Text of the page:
With shaky penmanship, Daniel Fitzpatrick vented his frustrations, pain, and ultimate surrender. Then he hung himself. He was only thirteen years old.
No parent should ever have to bury their child. Yet, this past Monday, that’s precisely what Daniel’s grieving family had to do. Daniel is one of many kids whose suicides punctuated the end of prolonged bullying and cruelty. Too often the ghosts of these children’s suffering are drowned out by the hectic events in society, but they haunt us, nonetheless. Yet, the problem continues and the pattern repeats year after year. If kids aren’t getting bullied to the point of suicide, they’re pressured into getting plastic surgery—which some parents actually oblige—but that’s another matter entirely.
For the most part, adults are better-equipped to cope with negative criticism from peers, and yet, emotions and pride still get in the way sometimes, prompting irrational behavior. So for children like Daniel, with very little life experience and the raging hormones prevalent in most average early teenagers, it’s doubly difficult to put everything into perspective. The transition between childhood and adolescence is a confusing, frustrating, and frightening time. And though it’s natural for childhood friendships to dissipate over time, to the child it’s like their world is literally ending and all that’s left is the unknown as they struggle to find themselves. When relentless bullying is thrown into the mix, these feelings are intensified and combined with a sense of worthlessness. For some, it’s not the bullying alone that prompts suicidal behavior. Sometimes the bullying just happens to add to a preexisting tower of stress that finally takes its toll.
That’s where parents, teachers, school counselors, and even suicide hotlines should come in, forming a cohesive alliance with the child’s best interests in mind. In my early teens, I benefited from many of these. Society is so fast paced that we often miss the signs that a person is nearing their breaking point.
Even the best parents in the world can miss the signs, especially when children become adept at putting on a brave face. Though I knew I could speak to my mother about anything, certain topics filled me with too much shame, and I knew she was going through so much at the time as it was. And so I bottled it all up until it nearly consumed me. Thankfully, school officials paid close attention and took swift action. It was a collaborative effort that I believe saved my life. Unfortunately, young Daniel didn’t have the same fortune.
Whereas I survived that dark tunnel, too many children and teens do not. Too many young lives are self-extinguished and I can’t help but wonder what each of those children could’ve grown to become, or what innovations they could have brought to our society. And so with each loss, our world’s potential dims. Each time I hear of such tragedies I try to brainstorm ways to remedy the problem.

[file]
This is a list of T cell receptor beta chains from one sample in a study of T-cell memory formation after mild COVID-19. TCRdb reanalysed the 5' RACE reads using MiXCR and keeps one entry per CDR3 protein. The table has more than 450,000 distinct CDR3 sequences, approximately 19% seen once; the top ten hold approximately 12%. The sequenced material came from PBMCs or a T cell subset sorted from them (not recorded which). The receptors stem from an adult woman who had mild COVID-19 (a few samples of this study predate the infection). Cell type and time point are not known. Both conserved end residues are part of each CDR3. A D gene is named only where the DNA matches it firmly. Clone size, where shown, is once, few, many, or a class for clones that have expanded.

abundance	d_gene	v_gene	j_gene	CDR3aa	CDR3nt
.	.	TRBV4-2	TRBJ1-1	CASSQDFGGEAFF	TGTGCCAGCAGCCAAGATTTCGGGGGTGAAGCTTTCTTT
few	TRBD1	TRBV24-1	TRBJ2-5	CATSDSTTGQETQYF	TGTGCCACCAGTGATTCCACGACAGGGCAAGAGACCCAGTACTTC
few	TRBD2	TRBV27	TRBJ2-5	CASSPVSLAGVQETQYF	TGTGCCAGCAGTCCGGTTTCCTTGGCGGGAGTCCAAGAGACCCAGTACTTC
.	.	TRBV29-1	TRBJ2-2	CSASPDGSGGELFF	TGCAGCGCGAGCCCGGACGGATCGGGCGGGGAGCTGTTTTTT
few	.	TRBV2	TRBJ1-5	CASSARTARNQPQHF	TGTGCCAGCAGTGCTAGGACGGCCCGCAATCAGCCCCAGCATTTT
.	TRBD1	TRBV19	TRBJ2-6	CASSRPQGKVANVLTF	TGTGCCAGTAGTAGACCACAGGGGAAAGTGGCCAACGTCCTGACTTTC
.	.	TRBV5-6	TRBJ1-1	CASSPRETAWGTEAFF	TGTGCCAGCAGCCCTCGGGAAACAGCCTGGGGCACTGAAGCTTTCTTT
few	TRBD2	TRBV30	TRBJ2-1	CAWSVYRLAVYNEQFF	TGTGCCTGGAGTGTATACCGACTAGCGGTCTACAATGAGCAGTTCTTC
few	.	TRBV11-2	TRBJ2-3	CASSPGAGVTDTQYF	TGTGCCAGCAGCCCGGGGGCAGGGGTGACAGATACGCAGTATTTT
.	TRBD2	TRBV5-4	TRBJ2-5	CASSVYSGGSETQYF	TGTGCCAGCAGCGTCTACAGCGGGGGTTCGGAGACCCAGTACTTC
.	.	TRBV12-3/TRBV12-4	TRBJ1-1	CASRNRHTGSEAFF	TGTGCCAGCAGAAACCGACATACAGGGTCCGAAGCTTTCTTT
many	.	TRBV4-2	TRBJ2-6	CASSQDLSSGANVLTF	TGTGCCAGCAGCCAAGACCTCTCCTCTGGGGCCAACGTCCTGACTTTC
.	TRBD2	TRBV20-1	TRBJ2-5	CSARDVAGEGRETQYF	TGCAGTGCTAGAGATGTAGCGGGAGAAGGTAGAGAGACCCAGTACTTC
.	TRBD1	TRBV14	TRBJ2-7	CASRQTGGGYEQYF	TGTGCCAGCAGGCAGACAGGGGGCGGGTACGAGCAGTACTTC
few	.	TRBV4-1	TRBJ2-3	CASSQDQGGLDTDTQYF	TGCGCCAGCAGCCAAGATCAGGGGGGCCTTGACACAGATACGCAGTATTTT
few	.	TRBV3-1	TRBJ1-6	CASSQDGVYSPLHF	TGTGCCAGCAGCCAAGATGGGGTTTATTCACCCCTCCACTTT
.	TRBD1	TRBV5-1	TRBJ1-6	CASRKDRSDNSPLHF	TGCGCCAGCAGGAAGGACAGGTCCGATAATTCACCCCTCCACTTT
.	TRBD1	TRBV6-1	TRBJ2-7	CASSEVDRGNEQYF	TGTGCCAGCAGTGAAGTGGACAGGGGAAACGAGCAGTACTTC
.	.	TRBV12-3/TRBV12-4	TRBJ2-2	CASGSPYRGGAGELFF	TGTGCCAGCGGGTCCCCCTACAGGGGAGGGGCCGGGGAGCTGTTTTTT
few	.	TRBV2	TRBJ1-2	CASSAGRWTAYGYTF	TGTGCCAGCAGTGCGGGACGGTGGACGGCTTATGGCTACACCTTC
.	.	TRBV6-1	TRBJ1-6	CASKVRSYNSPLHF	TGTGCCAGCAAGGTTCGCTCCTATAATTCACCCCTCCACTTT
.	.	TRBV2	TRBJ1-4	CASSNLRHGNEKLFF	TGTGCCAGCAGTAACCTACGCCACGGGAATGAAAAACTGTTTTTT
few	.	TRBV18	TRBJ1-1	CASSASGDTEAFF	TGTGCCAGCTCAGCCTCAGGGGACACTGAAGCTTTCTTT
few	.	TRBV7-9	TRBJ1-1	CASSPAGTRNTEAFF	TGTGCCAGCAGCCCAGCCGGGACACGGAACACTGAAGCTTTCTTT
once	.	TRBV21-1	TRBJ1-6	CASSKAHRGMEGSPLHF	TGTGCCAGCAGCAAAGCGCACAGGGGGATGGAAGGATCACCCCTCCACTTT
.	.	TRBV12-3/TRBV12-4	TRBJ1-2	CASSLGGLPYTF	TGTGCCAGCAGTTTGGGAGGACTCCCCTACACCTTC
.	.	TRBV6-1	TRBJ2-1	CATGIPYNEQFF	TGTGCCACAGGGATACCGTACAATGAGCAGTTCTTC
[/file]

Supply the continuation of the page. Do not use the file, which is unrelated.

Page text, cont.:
Too often the problem is chalked up to children being cruel and is swept under the rug. Cruelty should NEVER be accepted, but yet children are taught to do just that. Much like some girls are still taught that if a boy hits them it’s probably because he likes them, thus setting the stage for a lifetime of unhealthy relationships.
Ideally, it would be beneficial if all children would be taught of the consequences of their actions, but since a good chunk of the adult population refuses to lead by example, I know this will never happen on such a broad scale. Still, the solution has to start with educating the very young not only about consequences, but also about respect, compassion, and self-worth. Those are the only things that can truly heal the mortal wounds of our society. Adults dehumanize each other on a daily basis, making it easier to hate and mistreat one another. There’s a growing population who place little, if any, value on human life. Some deem others expendable for the most senseless reasons. And the children are watching and mimicking this behavior, which plays out everywhere from the political arena and reality television, to social media, streets and schoolyards.
The other side of the coin is that a large part of our society struggles with mental illness, be it depression, anxiety, or various mood or behavioral disorders. There’s often a stigma attached to these, and so some avoid treatment so as to fit with the “normal” crowd. Yet, according to 2014 statistics from the Substance Abuse and Mental Health Services Administration (SAMHSA), 18.2% of the adult American population suffers from some sort of mental illness. Clearly this is an issue that needs to be addressed with recognition and proper care. Yet, fast-paced living and the increasing difficulty for some to make ends meet places this need lower on the totem pole of priorities than it should be.
In the meantime, there’s something we can all do to potentially avoid other senseless suicides. That’s simply to be kinder and a little more patient with one another. Though it may not seem like it from outward appearances, any given person could be at the brink of their breaking point. Consider the power of your words and actions and know that they have the ability to push someone over the edge, or help them find comfort and strength to endure another day. We must also do better to serve as a positive example for the young. The children may be our future, but the future is predicated on our past and present. It’s crucial that we act accordingly.
If you, or anyone you know, are struggling with thoughts of suicide, speak to a trusted individual or call the National Suicide Prevention Hotline at 1-800-273-8255.